Periodic trends
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Periodic Trends. Periodic Trends Overview. For each of the four trends (atomic radius, ionization energy, reactivity, electronegativity) You need to know: Definitions of each trend Pattern of the trend (where on the periodic table is this trend the highest? The lowest?)

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Periodic Trends

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Periodic trends

Periodic Trends


Periodic trends overview

Periodic TrendsOverview

For each of the four trends (atomic radius, ionization energy, reactivity, electronegativity)

You need to know:

  • Definitions of each trend

  • Pattern of the trend (where on the periodic table is this trend the highest? The lowest?)

  • Compare elements using trends (of these two elements, which has the larger… etc.)


Atomic radius

Atomic Radius

Atomic Radius: The size of the atom


Atomic radius1

Atomic Radius

  • As we move across (left to right) the periodic table, atomic radius decreases

  • Atom starts out the same size but increase the number of protons and electrons

  • With more protons and electrons they attract and pull together more, making the atom smaller


Atomic radius2

Atomic Radius

  • As we move down the periodic table, atomic radius increases

  • Each time we move down a row the atom grows one energy level


Atomic radius3

Atomic Radius

Atom with smallest Atomic Radius:

Helium

Atom with largest Atomic Radius: Francium


Atomic radius practice

Atomic Radius Practice

Which element has a bigger atomic radius:

Magnesium or Sulfur?

Fluorine or Iodine?


Ionization energy

Ionization Energy

Ionization Energy: The amount of energy required to lose one electron


Ionization energy1

Ionization Energy

  • As we move across (left to right) the periodic table, ionization energy increases

  • As you move across the periodic table the number of valence electrons increases

  • As the number of valence electrons gets closer to 8, the harder it is to remove an electron


Ionization energy2

Ionization Energy

  • As we move down the periodic table, ionization energy decreases

  • Each time we move down a row the atom gets bigger, creating more space between the protons and electrons

  • With more space between the protons and electrons it is easier to remove an electron


Ionization energy3

Ionization Energy

Atom with smallest Ionization Energy: Francium

Atom with largest Ionization Energy: Helium


Ionization energy practice

Ionization Energy Practice

Which element has a bigger ionization energy:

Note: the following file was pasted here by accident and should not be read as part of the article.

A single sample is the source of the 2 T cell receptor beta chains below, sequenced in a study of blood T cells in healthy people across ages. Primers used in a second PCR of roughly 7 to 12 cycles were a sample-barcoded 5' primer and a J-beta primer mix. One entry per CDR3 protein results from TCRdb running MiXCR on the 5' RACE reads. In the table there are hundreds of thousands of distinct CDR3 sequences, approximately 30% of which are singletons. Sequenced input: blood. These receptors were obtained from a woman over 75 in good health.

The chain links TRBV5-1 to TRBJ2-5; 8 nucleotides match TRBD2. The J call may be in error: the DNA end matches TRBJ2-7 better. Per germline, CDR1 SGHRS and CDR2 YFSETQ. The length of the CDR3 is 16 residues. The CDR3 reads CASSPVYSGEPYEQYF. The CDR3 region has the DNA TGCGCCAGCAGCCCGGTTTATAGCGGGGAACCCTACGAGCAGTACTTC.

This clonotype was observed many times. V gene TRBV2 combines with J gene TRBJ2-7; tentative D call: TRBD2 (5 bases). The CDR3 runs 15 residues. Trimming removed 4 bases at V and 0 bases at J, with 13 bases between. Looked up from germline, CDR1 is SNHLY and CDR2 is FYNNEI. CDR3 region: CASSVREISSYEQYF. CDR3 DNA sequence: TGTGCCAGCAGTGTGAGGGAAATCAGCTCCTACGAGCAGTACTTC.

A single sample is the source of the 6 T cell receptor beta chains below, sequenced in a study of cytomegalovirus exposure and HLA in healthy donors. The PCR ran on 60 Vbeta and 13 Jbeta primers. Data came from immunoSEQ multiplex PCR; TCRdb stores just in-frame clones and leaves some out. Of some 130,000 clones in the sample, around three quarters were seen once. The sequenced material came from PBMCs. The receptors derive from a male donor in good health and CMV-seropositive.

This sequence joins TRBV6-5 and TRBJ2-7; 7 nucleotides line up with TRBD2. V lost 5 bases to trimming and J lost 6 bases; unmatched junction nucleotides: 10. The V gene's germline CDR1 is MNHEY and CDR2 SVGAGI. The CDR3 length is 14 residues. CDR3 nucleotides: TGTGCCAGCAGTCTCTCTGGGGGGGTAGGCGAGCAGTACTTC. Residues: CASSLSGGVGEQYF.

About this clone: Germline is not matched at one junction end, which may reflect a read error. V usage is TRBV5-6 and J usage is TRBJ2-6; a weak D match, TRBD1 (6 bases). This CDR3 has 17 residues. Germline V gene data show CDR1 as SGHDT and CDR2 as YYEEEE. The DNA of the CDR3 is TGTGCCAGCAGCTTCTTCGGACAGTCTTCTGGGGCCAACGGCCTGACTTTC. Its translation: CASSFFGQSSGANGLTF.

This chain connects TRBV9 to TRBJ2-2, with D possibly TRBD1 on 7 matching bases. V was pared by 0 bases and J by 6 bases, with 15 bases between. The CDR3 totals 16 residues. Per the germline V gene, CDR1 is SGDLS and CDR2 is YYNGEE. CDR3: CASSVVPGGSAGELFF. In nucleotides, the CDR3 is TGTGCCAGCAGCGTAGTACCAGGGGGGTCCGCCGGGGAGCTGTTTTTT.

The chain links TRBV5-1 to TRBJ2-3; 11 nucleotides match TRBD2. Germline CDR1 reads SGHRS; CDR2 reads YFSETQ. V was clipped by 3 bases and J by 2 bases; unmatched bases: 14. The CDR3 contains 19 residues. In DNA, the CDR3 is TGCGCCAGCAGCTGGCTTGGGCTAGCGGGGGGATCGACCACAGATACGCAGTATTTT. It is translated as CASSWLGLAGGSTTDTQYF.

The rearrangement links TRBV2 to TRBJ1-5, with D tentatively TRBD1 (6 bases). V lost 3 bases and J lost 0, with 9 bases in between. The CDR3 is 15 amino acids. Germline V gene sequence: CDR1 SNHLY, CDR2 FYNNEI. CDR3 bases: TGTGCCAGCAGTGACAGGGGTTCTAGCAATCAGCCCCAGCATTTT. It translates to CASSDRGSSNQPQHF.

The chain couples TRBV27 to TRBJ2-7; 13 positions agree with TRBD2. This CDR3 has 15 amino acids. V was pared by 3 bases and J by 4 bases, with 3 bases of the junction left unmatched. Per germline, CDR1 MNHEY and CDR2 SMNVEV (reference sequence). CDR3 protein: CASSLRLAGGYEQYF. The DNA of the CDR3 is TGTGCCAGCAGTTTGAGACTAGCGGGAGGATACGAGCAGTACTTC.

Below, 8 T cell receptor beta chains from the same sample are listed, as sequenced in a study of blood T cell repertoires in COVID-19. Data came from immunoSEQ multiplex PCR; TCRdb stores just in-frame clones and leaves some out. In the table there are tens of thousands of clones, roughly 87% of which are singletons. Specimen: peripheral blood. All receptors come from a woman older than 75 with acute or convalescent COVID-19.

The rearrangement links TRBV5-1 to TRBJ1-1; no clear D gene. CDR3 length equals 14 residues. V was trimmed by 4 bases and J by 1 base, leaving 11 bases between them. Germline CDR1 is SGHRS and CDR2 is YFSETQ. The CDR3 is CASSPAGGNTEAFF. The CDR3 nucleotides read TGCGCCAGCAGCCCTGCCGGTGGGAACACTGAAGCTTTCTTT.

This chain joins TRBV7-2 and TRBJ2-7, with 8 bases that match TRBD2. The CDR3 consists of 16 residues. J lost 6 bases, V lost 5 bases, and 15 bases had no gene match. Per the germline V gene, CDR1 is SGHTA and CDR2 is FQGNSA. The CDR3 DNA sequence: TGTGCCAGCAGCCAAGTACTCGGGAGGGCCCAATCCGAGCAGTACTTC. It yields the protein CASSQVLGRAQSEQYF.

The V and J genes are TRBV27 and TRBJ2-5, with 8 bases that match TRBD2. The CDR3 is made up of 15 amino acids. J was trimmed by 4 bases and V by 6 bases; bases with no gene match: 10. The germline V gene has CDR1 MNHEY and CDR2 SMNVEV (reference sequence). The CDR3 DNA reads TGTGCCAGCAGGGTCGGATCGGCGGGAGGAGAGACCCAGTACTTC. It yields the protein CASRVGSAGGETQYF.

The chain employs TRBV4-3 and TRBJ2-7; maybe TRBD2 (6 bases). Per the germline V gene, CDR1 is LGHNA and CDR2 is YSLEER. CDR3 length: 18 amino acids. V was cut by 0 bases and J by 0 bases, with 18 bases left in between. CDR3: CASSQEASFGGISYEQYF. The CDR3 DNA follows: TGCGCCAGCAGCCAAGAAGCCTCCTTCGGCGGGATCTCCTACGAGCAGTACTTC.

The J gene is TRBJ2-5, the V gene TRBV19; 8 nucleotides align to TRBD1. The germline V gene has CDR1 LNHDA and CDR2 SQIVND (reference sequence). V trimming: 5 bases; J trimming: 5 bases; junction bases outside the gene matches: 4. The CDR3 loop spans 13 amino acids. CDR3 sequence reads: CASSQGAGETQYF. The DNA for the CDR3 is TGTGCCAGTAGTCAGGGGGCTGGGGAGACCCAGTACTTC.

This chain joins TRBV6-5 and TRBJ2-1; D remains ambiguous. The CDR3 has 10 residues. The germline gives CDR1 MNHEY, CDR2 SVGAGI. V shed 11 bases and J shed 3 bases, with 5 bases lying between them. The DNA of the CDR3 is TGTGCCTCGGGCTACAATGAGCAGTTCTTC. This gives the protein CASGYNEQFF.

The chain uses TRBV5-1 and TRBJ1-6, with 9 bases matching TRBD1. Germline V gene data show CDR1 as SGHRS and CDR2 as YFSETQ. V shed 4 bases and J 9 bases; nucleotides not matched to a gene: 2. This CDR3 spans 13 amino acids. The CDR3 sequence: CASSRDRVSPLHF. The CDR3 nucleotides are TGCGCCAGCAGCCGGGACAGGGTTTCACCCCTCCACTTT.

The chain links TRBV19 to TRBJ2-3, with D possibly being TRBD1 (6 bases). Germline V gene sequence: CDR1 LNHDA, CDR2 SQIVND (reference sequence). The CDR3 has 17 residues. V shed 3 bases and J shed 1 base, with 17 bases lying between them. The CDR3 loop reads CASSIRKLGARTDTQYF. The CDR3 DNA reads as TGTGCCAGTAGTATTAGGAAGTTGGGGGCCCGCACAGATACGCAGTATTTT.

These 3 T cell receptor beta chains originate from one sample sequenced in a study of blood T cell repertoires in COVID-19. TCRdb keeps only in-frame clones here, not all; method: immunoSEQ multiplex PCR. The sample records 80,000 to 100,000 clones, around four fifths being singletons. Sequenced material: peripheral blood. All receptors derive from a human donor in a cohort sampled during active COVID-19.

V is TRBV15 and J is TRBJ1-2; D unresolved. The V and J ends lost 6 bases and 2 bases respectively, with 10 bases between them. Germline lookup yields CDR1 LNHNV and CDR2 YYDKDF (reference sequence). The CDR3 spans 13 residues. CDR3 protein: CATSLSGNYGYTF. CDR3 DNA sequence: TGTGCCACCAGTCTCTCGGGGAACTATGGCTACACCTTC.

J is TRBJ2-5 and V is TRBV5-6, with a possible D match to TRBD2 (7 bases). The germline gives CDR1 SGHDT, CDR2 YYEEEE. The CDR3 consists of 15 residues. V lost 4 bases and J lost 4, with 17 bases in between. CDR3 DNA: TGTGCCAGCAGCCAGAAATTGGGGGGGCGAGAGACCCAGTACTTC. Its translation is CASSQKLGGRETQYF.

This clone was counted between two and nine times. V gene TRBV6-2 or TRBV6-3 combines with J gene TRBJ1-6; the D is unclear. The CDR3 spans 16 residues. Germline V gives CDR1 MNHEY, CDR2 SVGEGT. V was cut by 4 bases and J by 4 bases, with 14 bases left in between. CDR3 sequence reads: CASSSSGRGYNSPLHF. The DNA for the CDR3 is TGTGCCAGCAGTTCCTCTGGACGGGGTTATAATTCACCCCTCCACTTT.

Magnesium or Sulfur?

Fluorine or Iodine?


Periodic trends overview1

Periodic TrendsOverview

For each of the four trends (atomic radius, ionization energy, reactivity, electronegativity)

You need to know:

  • Definitions of each trend

  • Pattern of the trend (where on the periodic table is this trend the highest? The lowest?)

  • Compare elements using trends (of these two elements, which has the larger… etc.)


Reactivity

Reactivity

Reactivity: How likely it is that the element will undergo a chemical reaction


Reactivity1

Reactivity

  • As we move across (left to right) the periodic table, reactivity decreases, then increases

  • As you move across the periodic table the number of valence electrons increases, making it less reactive, then more reactive

  • The last column is not reactive at all


Reactivity2

Reactivity

  • As we move down the periodic table, reactivity generally increases

  • Each time we move down a row the atom gets bigger, creating more space between the protons and electrons

  • With more space between the protons and electrons it is easier to gain or lose electrons, undergoing reactions


Reactivity practice

Reactivity Practice

Which element has more reactivity:

Sodium or Titanium?

Fluorine or Iodine?


Electronegativity

Electronegativity

Electronegativity: The ability for an atom to gain an electron


Electronegativity1

Electronegativity

  • As we move across (left to right) the periodic table, electronegativity increases

  • As you move across the periodic table the number of valence electrons increases

  • As the number of valence electrons gets closer to 8, the easier it is to gain an electron


Electronegativity2

Electronegativity

  • As we move down the periodic table, electronegativitydecreases

  • Each time we move down a row the atom gets bigger, creating more space between the protons and electrons

  • With more space between the protons and electrons it harder for an electron to become attracted to the protons


Electronegativity3

Electronegativity

Atom with smallest Electronegativity: Francium

Atom with largest Electronegativity: Fluorine


Electronegativity practice

Electronegativity Practice

Which element has more electronegativity:

Magnesium or Sulfur?

Fluorine or Iodine?


Notice

Notice…

Ionization Energy and Electronegativity have the same trends…

Atoms that need more energy to remove an electron are also more likely to gain an electron

Big Ionization Energy = Big Electronegativity


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